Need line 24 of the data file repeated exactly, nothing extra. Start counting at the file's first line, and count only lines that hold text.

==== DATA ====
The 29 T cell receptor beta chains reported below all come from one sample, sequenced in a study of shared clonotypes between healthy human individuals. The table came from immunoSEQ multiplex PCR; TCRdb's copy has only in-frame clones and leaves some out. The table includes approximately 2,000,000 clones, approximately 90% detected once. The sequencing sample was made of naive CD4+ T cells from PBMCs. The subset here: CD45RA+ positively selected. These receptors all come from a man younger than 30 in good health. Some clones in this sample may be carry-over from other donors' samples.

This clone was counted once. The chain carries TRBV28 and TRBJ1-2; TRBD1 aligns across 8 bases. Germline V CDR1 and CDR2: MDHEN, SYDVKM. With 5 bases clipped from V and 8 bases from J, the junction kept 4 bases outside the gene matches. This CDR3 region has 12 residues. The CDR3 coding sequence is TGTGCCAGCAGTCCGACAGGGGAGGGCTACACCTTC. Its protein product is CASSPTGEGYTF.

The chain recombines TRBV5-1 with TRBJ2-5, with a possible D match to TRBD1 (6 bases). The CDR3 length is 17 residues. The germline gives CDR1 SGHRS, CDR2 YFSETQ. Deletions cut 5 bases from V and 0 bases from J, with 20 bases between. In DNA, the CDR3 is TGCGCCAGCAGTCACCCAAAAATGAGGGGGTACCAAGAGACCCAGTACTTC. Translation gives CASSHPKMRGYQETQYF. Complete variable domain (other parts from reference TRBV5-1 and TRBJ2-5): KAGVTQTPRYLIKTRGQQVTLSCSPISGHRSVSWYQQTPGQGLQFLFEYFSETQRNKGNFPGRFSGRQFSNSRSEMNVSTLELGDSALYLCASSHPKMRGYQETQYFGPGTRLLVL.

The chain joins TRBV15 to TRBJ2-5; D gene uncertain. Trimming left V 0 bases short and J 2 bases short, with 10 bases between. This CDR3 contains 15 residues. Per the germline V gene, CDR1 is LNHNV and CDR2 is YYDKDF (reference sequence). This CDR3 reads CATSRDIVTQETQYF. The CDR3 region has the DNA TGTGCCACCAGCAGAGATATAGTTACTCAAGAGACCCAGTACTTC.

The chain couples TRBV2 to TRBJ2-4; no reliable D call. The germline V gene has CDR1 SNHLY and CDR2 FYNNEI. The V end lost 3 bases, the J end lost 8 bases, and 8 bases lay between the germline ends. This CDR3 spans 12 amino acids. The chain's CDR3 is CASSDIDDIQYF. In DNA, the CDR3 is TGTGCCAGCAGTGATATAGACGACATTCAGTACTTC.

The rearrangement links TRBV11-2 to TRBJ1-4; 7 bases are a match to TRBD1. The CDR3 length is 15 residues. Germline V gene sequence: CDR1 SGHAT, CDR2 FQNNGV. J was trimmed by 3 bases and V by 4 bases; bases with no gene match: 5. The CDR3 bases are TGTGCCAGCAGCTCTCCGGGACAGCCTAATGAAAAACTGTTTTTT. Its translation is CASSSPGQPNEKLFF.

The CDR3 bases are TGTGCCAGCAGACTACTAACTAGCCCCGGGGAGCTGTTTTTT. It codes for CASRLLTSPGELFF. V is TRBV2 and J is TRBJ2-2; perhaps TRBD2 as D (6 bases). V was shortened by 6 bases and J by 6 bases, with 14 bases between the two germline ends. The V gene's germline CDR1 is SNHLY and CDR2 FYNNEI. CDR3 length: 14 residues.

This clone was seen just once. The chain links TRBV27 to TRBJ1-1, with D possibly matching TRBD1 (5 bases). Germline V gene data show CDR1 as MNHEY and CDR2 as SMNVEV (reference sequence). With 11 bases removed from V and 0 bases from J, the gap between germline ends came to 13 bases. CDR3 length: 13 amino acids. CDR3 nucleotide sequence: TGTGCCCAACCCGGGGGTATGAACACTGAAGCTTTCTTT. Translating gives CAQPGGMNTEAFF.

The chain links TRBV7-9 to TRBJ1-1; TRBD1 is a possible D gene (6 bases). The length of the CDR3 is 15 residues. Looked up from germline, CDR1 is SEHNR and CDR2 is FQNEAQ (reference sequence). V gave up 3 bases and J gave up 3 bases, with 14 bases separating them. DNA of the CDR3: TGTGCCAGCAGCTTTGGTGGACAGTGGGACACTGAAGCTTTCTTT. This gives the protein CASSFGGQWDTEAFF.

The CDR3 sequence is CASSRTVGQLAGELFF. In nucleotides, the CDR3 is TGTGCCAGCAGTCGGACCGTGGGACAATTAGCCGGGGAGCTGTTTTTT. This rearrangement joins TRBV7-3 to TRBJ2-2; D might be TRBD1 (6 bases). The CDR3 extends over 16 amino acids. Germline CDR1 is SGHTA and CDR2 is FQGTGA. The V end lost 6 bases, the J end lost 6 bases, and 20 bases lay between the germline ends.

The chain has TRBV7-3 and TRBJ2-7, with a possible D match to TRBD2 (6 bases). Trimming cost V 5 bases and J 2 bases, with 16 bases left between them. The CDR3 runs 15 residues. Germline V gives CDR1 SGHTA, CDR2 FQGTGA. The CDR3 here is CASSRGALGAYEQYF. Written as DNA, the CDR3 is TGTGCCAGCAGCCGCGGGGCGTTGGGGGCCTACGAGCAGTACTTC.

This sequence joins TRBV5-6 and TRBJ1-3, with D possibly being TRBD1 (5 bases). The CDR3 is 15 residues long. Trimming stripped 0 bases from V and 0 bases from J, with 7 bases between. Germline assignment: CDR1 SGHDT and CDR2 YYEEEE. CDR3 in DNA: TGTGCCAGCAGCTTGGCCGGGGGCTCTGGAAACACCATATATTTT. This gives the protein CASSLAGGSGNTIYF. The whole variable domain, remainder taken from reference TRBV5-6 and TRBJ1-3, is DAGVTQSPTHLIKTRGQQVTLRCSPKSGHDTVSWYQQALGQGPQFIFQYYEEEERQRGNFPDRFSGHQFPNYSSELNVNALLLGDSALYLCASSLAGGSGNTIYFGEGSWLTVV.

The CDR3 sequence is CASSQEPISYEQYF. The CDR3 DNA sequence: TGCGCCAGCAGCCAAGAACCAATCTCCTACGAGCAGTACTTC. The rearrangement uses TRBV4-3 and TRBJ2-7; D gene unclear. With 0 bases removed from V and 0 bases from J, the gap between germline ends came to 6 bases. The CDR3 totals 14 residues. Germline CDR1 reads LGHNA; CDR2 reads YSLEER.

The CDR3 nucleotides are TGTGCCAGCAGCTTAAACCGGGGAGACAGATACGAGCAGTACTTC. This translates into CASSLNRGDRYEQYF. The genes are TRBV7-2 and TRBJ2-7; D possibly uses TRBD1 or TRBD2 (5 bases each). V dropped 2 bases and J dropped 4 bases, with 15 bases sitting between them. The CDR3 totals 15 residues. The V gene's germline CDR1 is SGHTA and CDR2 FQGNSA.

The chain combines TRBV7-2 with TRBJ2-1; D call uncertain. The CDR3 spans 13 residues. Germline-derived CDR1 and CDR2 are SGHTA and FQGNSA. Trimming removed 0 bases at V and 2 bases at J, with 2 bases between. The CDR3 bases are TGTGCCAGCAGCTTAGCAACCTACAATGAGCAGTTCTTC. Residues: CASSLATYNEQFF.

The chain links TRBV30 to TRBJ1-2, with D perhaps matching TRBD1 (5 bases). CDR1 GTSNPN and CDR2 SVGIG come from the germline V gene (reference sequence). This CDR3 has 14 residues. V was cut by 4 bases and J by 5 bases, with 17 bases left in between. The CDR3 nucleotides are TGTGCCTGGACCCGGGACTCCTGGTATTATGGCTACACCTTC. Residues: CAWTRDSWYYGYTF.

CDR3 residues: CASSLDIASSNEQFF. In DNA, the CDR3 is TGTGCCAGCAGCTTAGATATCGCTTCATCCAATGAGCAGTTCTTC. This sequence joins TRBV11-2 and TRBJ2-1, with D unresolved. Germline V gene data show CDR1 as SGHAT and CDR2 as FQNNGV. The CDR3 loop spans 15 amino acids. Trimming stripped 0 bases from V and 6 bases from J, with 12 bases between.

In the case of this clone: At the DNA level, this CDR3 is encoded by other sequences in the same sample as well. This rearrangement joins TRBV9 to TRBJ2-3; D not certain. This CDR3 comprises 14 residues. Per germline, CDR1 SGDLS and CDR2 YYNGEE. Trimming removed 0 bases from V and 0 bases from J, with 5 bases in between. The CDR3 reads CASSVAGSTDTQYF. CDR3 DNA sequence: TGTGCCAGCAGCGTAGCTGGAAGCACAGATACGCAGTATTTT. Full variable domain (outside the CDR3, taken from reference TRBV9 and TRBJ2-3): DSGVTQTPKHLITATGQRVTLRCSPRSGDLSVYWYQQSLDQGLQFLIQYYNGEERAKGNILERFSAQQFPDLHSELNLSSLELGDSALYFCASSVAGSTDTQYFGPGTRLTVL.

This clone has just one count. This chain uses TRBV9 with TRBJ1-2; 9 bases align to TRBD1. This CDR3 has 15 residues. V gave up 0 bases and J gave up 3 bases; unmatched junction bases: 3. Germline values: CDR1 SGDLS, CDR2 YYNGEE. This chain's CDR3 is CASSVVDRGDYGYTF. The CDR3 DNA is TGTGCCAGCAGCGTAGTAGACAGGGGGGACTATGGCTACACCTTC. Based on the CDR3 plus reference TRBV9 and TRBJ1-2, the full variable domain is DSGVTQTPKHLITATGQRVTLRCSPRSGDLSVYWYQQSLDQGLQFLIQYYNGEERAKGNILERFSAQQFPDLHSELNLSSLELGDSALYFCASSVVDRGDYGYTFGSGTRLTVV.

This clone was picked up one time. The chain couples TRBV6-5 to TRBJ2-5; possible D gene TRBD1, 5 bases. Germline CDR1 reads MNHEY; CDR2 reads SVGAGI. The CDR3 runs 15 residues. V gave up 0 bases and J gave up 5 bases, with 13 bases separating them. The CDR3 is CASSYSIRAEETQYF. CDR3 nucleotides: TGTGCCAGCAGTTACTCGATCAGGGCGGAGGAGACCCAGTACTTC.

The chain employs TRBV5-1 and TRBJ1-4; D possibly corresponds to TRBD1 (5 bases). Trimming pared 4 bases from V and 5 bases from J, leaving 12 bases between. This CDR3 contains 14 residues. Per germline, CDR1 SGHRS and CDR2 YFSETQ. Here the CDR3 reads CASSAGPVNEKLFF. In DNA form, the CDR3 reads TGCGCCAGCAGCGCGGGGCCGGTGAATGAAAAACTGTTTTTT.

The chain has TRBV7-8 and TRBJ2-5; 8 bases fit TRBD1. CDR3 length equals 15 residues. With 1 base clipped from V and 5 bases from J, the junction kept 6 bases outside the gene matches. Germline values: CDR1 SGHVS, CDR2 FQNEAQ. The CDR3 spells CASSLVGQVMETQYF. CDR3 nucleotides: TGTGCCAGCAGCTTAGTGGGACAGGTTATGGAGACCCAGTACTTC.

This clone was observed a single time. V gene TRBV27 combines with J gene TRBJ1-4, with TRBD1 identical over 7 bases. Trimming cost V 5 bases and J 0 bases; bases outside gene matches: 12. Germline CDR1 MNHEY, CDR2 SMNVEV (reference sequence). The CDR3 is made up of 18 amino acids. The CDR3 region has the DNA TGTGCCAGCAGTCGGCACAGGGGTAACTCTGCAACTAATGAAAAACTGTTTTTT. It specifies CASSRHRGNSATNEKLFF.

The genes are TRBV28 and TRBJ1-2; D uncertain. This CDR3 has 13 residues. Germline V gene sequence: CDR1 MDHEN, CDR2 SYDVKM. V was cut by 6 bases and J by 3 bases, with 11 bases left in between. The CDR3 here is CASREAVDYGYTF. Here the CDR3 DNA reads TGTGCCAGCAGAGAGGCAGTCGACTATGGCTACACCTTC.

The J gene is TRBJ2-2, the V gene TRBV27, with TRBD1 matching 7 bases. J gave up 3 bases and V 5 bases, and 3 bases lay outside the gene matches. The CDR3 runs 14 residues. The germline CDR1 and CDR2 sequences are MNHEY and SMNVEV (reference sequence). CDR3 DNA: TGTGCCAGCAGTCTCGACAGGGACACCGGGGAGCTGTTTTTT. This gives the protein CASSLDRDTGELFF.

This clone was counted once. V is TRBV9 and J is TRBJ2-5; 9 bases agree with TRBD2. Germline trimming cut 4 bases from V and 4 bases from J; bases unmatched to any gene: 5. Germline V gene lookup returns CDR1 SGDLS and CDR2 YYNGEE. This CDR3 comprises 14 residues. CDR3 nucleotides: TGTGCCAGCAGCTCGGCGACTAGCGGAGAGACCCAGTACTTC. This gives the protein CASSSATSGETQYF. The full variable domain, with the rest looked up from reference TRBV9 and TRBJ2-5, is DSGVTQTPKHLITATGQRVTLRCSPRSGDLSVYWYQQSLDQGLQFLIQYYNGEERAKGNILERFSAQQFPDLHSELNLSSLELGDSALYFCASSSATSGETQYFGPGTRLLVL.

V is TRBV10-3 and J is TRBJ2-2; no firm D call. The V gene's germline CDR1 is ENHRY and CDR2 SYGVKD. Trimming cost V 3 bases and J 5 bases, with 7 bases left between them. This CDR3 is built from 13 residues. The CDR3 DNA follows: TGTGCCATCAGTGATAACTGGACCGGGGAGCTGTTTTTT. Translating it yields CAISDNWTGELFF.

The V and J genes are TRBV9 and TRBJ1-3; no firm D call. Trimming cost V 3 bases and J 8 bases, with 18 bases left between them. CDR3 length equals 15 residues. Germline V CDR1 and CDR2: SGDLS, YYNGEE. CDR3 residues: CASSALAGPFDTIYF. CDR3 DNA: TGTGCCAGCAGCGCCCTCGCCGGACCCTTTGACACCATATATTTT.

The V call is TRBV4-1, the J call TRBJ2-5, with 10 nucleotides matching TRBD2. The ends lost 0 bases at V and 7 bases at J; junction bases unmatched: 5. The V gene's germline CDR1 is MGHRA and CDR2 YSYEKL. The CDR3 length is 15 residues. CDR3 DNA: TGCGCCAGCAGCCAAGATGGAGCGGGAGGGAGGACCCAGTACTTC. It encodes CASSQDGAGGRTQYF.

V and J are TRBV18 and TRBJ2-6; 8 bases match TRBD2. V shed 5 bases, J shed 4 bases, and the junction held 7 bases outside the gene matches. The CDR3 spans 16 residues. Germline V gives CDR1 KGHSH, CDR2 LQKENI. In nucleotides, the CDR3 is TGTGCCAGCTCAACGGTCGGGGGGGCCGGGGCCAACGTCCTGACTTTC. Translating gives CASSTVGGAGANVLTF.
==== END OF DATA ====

The genes are TRBV28 and TRBJ1-2; D uncertain. This CDR3 has 13 residues. Germline V gene sequence: CDR1 MDHEN, CDR2 SYDVKM. V was cut by 6 bases and J by 3 bases, with 11 bases left in between. The CDR3 here is CASREAVDYGYTF. Here the CDR3 DNA reads TGTGCCAGCAGAGAGGCAGTCGACTATGGCTACACCTTC.